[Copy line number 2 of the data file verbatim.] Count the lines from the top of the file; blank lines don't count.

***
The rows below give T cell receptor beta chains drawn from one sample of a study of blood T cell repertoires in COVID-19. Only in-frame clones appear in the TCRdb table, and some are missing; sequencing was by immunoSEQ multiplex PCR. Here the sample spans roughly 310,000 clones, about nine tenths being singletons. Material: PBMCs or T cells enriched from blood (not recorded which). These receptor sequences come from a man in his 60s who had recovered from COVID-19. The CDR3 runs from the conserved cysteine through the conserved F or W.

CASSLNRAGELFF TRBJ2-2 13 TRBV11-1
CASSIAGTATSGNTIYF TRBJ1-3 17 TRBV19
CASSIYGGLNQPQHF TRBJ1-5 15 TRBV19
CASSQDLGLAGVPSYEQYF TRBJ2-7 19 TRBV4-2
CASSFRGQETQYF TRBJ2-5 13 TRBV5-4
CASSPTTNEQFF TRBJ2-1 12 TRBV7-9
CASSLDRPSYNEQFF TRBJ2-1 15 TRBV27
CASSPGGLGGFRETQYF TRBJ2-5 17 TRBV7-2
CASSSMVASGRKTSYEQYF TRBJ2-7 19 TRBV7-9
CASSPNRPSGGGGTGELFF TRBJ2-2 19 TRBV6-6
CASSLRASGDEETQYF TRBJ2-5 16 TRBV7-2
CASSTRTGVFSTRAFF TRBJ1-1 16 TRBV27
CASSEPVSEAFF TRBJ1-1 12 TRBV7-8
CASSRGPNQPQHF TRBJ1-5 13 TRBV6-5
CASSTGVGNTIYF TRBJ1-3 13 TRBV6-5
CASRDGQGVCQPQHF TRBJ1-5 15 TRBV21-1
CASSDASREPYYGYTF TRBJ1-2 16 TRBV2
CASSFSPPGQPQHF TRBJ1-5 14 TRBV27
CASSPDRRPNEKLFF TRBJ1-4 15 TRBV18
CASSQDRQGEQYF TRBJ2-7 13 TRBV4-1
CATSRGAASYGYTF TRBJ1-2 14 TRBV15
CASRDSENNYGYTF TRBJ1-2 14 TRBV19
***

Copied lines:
CASSLNRAGELFF TRBJ2-2 13 TRBV11-1